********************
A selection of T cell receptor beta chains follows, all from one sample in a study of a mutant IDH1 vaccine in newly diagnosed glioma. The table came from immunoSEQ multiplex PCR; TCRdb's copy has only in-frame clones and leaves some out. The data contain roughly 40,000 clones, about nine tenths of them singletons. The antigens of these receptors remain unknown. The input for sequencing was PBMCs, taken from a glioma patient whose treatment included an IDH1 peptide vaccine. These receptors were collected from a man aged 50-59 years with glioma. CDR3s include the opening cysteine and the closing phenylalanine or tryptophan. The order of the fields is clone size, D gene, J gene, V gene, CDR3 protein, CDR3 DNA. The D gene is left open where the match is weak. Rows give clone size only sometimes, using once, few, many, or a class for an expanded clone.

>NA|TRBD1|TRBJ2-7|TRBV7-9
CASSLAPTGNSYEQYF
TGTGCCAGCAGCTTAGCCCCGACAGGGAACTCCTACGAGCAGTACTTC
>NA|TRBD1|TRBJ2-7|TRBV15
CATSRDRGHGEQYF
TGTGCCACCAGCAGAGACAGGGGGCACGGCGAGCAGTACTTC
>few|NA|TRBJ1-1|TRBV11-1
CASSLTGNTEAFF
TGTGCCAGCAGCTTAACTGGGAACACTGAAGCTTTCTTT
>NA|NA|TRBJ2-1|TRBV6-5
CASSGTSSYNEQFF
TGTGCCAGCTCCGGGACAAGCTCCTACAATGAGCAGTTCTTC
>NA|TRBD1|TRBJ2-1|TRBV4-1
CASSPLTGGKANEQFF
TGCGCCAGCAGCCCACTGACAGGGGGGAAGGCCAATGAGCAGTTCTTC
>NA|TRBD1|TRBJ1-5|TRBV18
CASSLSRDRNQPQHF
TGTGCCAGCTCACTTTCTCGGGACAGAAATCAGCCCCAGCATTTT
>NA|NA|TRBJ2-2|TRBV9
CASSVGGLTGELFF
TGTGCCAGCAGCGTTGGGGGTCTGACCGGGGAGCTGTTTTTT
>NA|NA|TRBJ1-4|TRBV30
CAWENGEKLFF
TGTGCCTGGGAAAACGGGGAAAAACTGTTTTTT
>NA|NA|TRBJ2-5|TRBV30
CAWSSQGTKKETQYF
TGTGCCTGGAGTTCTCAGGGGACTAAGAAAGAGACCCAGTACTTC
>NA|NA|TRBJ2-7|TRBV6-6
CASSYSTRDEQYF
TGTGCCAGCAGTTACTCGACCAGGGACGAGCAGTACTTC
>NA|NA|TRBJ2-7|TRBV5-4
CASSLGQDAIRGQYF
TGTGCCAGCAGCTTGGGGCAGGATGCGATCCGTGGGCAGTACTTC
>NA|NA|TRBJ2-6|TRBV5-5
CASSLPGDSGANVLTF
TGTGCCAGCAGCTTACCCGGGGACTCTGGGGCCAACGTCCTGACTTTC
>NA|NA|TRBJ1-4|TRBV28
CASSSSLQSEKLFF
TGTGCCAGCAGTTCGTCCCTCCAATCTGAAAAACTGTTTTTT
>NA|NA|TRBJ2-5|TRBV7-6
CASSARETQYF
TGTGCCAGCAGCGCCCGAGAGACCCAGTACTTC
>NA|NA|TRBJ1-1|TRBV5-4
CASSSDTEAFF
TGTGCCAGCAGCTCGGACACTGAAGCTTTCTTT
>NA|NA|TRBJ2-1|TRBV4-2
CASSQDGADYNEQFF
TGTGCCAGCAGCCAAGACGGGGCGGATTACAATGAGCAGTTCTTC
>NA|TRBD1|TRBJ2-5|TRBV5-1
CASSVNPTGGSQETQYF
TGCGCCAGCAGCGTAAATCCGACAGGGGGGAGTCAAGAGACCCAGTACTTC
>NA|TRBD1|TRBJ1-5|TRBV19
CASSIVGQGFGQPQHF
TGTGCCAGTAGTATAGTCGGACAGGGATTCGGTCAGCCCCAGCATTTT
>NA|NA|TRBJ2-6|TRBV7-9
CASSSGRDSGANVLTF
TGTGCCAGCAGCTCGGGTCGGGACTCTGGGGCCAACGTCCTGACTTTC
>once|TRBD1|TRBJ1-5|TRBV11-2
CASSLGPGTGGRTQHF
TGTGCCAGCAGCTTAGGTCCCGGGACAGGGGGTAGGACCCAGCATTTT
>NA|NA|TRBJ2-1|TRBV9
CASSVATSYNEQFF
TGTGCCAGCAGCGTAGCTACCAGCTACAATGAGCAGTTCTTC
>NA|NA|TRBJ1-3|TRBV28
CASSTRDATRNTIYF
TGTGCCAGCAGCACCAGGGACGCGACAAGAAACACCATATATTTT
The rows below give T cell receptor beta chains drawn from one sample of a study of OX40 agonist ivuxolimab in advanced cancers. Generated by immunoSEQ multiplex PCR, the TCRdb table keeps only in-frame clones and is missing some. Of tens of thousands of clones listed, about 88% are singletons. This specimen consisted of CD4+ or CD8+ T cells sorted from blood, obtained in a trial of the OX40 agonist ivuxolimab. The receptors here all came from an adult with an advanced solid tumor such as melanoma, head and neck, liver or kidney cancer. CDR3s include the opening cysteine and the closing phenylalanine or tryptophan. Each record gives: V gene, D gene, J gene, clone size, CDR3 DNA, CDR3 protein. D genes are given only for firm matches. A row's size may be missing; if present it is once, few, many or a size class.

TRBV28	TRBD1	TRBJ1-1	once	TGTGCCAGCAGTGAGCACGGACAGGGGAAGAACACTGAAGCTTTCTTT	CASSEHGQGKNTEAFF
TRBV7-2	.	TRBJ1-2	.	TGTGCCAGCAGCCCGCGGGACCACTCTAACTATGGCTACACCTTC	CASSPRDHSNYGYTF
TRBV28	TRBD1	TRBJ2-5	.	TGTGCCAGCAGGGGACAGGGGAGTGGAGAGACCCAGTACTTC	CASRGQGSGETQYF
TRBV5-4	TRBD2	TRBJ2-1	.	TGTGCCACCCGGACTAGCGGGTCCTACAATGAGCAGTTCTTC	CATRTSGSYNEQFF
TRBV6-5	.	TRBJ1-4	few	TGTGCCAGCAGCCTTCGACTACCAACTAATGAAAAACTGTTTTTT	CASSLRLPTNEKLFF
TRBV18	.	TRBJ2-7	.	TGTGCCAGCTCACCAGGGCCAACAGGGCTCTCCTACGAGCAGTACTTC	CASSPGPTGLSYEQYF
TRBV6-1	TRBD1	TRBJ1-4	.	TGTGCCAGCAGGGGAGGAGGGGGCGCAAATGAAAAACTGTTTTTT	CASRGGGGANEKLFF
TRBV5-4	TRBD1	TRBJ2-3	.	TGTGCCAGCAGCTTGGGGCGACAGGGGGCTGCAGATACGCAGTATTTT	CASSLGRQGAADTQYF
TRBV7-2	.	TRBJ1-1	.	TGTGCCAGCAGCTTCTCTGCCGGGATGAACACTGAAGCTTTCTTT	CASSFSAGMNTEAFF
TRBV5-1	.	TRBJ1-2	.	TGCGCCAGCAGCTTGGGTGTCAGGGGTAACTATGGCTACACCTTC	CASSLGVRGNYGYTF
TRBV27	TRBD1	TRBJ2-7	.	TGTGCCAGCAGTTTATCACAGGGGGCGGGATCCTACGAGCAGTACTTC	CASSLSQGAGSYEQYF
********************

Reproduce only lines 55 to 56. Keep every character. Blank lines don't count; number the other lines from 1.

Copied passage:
TGTGCCAGTAGTATAGTCGGACAGGGATTCGGTCAGCCCCAGCATTTT
>NA|NA|TRBJ2-6|TRBV7-9